Thanks very much, Mr. Chair.
I'd like to start by saying that I recognize that this was a good-faith effort to bring this bill forward, and obviously thank Senator Runciman and Michael Cooper for sponsoring it in the House and bringing it forward. I supported this at second reading, and support the comments of Mr. Bittle. I supported it at second reading because I saw some problems with the bill, but I thought there were some aspects to it that would be good, and that we could actually make right to improve the effectiveness of our bail system. Just as there was a good-faith effort to fix a problem that we recognized in the case of Constable Wynn, I hope that those proponents of the bill will also understand that there's a good-faith effort on members of this committee to do what they believe is correct and right based on the evidence and the testimony that we heard here at committee.
I knew there were a number of problematic provisions with the bill, but the central element of the bill, as I understood it from Shelly Wynn, and from discussions with colleagues, was about the provision of changing the requirement from a permissive “may” to a requirement of “shall” lead evidence for the prosecutor.
Throughout my thinking and my deliberations on this bill—and I can tell you that I've arrived at my conclusion independently and on my own, thinking about the evidence that's been presented here at committee—the principle of doctors came to my mind, and that is, “Do no harm.” That is, I think, a responsibility that this committee, which is changing the law on people's liberty, should take very seriously: “Do no harm.”
My conclusion, at the end of hearing the evidence and thinking about this, is that despite the good-faith effort to fix a problem, this bill, even with some changes, would still, if we changed “may” to “shall”, have the opposite effect and have the opposite intention, and would actually lead to more people out on bail who should be behind bars, and therefore make our streets less safe, not more safe. That's the reason that I support the motion.
I want to go through some of the testimony we heard. By the way, we heard testimony, of course, from Shelly Wynn, which was compelling testimony, I grant that, but we also heard from experts in the field. We heard from the Canadian Bar Association. We heard from the Ontario Provincial Police and Newfoundland police. We heard from prosecutors. Mr. Cooper mentions Mr. Woodburn, who was here representing crown counsels across the country. He wasn't here as an individual. As well, we heard from defence lawyers. For all of those organizations to come to the same conclusion and give us evidence based on the same rationale is compelling to me, and convincing to me, and persuaded me that this bill would do harm if we passed it. Therefore, despite supporting it at second reading, thinking about it, and honestly coming to a good-faith conclusion on my own, I've decided that this bill should not be proceeded with. That's why I'll be supporting Mr. Bittle's motion.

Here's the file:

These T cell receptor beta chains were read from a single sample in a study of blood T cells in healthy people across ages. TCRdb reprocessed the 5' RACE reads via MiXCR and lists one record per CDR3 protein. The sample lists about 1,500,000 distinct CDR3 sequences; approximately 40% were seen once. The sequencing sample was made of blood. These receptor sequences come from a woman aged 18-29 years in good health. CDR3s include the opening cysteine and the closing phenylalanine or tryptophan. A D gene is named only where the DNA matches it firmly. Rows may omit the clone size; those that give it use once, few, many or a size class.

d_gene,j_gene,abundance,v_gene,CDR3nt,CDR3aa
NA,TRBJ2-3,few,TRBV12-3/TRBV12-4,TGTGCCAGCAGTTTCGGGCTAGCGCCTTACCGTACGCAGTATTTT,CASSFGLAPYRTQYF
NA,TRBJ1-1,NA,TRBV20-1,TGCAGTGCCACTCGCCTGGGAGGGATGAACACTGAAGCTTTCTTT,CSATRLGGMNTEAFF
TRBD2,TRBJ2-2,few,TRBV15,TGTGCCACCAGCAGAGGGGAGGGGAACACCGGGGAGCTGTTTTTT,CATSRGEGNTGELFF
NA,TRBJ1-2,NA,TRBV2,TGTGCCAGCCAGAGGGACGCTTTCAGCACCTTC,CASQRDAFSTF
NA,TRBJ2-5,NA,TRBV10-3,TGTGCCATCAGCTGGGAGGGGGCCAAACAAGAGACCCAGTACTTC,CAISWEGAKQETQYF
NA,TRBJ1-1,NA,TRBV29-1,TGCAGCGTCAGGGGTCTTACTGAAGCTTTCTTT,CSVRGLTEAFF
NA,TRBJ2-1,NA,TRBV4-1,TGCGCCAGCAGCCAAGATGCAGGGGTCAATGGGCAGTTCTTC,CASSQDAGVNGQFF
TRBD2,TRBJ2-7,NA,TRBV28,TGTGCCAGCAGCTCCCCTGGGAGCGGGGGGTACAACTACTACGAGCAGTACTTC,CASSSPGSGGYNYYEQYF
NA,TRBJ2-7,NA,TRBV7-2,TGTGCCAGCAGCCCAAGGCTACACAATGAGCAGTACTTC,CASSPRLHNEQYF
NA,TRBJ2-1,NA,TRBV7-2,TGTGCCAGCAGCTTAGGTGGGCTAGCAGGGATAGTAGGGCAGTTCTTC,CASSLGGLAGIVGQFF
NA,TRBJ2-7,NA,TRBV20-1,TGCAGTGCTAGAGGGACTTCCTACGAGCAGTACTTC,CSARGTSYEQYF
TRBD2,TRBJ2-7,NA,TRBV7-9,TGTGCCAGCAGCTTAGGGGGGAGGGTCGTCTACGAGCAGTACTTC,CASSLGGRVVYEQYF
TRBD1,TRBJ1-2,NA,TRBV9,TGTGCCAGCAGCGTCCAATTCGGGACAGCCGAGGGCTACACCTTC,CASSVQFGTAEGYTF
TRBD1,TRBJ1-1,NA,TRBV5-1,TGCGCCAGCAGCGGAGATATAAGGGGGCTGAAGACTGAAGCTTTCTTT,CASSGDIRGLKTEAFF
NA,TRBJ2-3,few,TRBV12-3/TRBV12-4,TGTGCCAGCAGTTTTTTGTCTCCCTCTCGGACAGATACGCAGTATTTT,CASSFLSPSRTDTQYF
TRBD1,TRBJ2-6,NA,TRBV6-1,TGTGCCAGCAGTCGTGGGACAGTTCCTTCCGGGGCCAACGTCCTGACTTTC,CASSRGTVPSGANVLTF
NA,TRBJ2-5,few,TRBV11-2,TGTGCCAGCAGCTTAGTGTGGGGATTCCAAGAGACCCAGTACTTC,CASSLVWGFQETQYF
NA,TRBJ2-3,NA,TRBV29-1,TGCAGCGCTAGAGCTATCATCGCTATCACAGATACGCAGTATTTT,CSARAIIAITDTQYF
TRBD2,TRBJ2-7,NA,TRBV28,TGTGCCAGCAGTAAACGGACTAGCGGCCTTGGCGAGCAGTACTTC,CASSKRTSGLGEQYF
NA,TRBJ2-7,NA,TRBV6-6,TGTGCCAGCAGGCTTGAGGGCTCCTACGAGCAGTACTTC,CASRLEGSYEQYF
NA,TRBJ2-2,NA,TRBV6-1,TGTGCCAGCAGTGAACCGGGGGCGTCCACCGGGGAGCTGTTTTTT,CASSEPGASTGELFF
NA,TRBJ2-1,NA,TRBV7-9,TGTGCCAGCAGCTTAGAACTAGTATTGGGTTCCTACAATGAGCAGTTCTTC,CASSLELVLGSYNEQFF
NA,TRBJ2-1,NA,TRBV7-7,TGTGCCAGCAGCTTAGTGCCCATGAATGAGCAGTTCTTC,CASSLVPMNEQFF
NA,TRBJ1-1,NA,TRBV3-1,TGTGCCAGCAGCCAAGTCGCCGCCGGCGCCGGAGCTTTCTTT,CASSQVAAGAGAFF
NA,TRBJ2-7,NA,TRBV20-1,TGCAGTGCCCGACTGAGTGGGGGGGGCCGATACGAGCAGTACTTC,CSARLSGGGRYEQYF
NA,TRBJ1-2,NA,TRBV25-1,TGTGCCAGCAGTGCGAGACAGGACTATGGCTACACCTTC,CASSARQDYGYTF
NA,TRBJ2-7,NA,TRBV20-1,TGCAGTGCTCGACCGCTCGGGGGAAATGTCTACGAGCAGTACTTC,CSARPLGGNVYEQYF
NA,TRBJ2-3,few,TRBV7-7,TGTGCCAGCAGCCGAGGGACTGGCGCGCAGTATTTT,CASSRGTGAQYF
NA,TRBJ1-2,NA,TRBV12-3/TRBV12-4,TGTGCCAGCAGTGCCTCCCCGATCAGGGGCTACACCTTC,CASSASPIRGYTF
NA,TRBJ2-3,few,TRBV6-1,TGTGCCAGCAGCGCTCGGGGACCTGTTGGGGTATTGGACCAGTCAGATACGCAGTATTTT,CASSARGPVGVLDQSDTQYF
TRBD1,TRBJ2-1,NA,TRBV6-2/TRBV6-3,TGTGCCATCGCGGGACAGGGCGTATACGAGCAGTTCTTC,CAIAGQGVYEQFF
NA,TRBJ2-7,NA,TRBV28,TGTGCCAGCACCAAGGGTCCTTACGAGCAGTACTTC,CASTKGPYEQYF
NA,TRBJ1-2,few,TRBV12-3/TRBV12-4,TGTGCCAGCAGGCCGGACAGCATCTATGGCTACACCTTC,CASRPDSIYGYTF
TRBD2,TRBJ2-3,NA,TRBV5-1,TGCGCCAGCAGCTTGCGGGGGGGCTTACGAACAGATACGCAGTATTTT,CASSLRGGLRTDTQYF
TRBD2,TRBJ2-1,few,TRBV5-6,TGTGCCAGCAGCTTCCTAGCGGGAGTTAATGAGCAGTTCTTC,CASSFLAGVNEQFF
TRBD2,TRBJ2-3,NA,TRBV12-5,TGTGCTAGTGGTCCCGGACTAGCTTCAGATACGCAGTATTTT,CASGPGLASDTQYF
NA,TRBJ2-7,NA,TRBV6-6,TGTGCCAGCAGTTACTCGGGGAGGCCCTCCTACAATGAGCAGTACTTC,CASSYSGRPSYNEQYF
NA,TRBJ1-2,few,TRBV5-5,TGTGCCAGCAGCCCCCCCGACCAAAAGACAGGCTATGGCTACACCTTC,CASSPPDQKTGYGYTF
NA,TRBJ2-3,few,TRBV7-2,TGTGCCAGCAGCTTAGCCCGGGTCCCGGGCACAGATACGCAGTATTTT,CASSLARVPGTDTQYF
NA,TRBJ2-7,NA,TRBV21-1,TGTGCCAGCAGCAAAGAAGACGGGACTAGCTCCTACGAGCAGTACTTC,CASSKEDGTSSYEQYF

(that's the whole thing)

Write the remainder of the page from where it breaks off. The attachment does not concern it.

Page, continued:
I can say one further thing on delay. My friends across the way do mention, of course, criminal records that should be presented, as well as failures to appear. There's another element to this. In fact, if you go back and look at some of my questioning, it was about the circumstances of offences. Evidence would need to be led on that in every instance. Even a first-time person before the court, who has no criminal record, would take longer than usual because the evidence of the offence would have to be led as evidence to show whether the circumstances rose to the problem of the public losing confidence in the system. That's every case now. There would need to be, we heard some people say, a mini-trial on the circumstances of the offence, when normally the crown in that circumstance would never ever rely on that third round of bail to detain someone, but they'd be required to produce that evidence anyway. If they didn't have it, I suppose, then they wouldn't be able to meet their burden. And what would happen then? The person would be let out on bail, perhaps without a clear plan for securing his or her release.
That, in addition to the uncertainty this would create by adding new terms that are undefined and untested by the courts, would lead to further litigation of our bail system entirely, and with mini-trials, it would create backlogs in the system. In light of the Jordan decision, we know that delays are now a very difficult situation that this country has to come to grips with.
Concerning the mention of judges, I know that the Minister of Justice has appointed I believe now 56 judges, and there will be many more to come. I recognize that there is a problem, if our judicial system is not filling vacancies in a timely fashion, but I believe the need is being fulfilled by the minister. Of course, there are always things that can be done better and more efficiently.
I think I'll leave my comments at that, Mr. Chair, and reaffirm my position that this bill would do harm. We are required as a committee to study and deliberate on the evidence we heard. That is what I believe I am doing. I cannot support a bill that would have the opposite effect and would actually make our streets less safe.